• Training to “show we care”
    • Training in lieu of documentation

    Training for the reasons bulleted above is often times reactive, costly, and may not be the appropriate intervention to solve the performance problem, but the thought that if you throw enough training at the problem, maybe it will go away.  Know that philosophy is so detrimental to the training profession; trainers need to look beyond reactive training bulleted above and diagnose true performance problems to identify the best training or non-training intervention.  To get to this level, the training community should consider adding performance-consulting skills to their quiver.  

    So, what is performance consulting and why should I as a trainer care about it?  Dana Gaines Robinson and James C. Robinson, who authored “Performance Consulting: A Practical Guide for HR and Learning Professionals”, are recognized as the foremost experts in Performance Consulting.  They defined performance consulting as the “systematic and holistic approach when analyzing and improving human performance to achieve business goals”.  This holistic approach forces the training professional to look beyond the traditional training world for the answers on how to improve performance.  Other work place factors, which will be discussed later, may contribute to performance or behavior gaps on the job, and all the training in the world will not resolve those issues.  As a discipline, the importance of understanding performance consulting and how to apply it takes a greater presence on stage every day.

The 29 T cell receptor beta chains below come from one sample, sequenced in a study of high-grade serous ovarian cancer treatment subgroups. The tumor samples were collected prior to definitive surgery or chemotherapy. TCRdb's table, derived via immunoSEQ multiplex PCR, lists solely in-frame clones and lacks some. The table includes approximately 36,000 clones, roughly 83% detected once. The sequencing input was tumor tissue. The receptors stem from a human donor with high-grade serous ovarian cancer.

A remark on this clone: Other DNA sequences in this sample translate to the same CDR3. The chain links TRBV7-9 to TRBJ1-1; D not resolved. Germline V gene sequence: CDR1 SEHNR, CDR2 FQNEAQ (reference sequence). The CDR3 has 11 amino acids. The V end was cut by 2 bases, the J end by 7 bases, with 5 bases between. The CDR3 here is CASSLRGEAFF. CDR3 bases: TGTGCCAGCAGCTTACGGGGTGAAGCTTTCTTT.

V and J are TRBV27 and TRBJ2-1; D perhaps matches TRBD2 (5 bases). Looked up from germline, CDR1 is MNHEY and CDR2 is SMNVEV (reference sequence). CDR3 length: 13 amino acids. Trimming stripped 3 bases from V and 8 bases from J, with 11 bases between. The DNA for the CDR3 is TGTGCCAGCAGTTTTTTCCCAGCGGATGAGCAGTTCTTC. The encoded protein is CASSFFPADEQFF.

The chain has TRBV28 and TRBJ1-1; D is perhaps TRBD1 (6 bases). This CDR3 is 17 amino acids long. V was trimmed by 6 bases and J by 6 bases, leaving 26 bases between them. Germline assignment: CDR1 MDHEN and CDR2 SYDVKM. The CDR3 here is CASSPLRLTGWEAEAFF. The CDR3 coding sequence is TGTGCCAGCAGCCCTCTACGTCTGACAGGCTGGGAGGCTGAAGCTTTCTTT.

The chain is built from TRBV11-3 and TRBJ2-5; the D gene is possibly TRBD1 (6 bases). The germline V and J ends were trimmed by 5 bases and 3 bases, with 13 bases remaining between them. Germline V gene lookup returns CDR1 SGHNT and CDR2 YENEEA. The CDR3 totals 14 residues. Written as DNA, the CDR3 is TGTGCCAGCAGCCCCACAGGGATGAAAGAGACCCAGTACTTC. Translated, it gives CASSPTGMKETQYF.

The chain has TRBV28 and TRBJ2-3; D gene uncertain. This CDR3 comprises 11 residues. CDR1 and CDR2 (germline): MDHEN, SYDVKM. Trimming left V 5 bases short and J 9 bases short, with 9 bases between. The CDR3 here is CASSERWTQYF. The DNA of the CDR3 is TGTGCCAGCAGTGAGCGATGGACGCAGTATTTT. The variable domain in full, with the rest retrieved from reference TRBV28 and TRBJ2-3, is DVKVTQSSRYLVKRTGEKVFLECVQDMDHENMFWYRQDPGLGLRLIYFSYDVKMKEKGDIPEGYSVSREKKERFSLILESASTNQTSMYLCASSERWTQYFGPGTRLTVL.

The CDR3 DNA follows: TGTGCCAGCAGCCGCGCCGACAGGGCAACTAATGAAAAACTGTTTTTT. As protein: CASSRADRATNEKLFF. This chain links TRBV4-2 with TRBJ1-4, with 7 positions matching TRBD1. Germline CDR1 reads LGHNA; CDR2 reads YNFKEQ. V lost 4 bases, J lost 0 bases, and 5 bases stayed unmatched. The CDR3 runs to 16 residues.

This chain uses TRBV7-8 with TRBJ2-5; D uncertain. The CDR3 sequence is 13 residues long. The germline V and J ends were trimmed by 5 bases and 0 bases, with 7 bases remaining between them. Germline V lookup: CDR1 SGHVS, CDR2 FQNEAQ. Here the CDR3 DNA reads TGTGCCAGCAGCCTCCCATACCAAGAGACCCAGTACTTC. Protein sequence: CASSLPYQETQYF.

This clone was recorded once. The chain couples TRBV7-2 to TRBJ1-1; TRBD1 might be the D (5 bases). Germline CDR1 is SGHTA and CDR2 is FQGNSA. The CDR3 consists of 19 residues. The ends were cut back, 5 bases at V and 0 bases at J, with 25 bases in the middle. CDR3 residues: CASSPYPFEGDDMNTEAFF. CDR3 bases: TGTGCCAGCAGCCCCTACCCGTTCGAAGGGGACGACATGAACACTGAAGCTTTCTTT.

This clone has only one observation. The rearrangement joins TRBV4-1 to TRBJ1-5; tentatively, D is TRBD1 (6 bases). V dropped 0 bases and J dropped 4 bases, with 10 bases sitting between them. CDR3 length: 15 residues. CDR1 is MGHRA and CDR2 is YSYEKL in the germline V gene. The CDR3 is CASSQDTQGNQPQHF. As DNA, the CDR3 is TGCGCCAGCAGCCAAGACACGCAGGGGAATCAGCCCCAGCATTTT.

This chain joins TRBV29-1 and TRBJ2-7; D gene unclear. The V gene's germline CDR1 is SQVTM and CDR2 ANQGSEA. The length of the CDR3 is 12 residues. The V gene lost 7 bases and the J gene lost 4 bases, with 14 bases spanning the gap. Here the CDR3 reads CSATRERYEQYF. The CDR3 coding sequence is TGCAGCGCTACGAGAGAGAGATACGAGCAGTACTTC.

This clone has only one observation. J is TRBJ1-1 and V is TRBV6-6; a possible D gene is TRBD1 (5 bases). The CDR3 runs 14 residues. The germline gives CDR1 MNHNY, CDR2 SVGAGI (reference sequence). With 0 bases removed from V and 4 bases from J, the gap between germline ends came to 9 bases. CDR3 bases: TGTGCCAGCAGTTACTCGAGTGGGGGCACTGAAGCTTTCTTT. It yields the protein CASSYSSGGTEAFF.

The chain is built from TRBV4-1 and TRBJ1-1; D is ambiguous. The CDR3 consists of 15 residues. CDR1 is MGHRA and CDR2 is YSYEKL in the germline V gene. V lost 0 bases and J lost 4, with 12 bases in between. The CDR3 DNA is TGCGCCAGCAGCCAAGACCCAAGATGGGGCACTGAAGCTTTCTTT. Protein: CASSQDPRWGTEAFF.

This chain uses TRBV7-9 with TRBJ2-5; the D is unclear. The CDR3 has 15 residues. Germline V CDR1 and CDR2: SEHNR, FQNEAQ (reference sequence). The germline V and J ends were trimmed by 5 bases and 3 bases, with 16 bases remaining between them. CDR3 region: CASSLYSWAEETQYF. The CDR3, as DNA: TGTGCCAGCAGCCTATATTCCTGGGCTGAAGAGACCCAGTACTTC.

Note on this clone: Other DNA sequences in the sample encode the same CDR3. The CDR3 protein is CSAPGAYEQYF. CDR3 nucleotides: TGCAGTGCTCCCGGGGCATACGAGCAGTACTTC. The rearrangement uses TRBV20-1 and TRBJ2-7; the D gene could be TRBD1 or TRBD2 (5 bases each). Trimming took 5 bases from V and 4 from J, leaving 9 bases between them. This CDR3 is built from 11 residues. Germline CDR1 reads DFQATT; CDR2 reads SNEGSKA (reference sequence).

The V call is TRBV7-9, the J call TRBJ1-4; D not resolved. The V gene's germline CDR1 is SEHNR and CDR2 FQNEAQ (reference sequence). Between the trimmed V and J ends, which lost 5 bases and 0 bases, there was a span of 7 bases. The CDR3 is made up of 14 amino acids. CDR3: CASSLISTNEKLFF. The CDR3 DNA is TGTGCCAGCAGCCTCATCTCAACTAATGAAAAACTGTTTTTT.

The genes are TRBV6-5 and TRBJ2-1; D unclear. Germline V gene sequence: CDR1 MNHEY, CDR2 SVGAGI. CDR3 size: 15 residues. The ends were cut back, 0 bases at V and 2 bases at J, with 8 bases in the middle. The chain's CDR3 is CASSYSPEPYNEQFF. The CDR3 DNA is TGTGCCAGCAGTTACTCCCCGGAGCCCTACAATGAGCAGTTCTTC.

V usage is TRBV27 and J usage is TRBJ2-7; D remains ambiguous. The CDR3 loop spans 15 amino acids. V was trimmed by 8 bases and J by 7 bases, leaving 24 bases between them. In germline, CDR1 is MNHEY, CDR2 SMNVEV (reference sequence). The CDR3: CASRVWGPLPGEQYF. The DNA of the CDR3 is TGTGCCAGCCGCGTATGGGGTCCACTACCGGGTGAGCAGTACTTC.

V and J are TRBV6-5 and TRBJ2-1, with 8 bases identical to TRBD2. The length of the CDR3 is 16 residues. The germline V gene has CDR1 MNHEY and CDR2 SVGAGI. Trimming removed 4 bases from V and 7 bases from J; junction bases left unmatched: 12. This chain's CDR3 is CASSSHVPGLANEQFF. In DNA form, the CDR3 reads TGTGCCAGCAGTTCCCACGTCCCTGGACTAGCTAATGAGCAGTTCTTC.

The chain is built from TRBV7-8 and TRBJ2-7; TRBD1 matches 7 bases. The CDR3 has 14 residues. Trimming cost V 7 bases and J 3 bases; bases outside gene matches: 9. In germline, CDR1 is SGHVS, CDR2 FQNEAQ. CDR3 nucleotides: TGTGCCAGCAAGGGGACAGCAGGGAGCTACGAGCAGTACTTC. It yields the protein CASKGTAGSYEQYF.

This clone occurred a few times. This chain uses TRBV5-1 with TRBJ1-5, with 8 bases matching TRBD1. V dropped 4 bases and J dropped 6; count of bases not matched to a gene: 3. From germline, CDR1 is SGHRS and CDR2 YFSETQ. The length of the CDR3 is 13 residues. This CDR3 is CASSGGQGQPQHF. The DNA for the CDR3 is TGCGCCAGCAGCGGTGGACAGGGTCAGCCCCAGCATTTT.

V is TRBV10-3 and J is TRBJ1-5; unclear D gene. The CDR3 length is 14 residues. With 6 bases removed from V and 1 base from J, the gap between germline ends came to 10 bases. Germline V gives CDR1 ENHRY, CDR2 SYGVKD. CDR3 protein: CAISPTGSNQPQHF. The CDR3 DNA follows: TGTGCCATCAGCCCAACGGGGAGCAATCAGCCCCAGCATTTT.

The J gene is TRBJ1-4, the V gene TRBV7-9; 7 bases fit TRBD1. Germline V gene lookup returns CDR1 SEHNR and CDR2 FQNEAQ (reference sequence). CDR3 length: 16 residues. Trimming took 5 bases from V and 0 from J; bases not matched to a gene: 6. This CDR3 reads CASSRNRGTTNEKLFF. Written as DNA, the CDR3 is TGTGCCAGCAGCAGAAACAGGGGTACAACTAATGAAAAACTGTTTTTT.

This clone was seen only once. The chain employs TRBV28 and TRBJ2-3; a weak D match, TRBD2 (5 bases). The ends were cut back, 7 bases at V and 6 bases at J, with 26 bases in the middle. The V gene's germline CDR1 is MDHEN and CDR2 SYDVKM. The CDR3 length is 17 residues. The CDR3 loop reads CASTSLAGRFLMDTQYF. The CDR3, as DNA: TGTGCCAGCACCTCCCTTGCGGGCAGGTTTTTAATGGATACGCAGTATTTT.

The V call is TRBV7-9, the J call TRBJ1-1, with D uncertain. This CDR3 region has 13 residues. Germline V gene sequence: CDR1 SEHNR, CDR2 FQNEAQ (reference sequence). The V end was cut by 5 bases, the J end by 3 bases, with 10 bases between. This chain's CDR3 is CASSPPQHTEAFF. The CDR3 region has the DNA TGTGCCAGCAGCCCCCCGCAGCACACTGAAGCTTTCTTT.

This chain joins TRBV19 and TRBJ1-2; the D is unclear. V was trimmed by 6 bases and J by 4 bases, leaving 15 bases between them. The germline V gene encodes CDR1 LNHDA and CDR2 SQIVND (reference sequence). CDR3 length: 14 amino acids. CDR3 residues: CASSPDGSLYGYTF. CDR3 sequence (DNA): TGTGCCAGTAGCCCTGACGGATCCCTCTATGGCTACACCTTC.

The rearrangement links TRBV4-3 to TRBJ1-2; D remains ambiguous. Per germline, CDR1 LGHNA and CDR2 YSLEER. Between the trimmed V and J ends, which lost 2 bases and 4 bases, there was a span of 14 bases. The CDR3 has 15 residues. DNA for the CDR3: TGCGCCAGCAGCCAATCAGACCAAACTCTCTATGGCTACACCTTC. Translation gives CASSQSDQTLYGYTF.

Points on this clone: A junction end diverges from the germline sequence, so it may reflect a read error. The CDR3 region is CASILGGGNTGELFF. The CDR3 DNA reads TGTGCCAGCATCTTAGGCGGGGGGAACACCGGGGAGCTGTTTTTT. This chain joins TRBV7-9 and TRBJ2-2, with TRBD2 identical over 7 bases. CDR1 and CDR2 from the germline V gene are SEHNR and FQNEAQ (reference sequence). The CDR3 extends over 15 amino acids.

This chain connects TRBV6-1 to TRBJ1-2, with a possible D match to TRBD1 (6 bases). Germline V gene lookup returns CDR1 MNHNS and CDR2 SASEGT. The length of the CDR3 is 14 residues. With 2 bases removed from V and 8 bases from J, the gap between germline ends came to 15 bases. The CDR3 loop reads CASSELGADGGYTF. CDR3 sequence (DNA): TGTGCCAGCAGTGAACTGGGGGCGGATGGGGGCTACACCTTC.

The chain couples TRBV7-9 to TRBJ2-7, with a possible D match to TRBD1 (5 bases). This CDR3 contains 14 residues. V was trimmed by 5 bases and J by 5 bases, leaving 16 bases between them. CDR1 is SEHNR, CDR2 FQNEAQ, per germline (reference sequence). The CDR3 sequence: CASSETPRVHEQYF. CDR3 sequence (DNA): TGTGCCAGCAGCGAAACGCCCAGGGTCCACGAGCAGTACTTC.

Having looked at performance consulting as an activity leading to results, let’s look closer at the role of Performance Consultant.  Two simple nouns joined together become so much more powerful than their individual meanings.  At the risk of over simplifying, Performance Consultants consult about human performance.  For our purposes performance can be defined as maintaining or increasing value while maintaining or decreasing costs.  Note that “value” is always defined by the customer.  ATD has developed a bevy of knowledge on the subject of human performance and indeed many trainers may well have some exposure to performance analysis and interventions.  Performance consulting is the art and science of improving performance through the most appropriate interventions.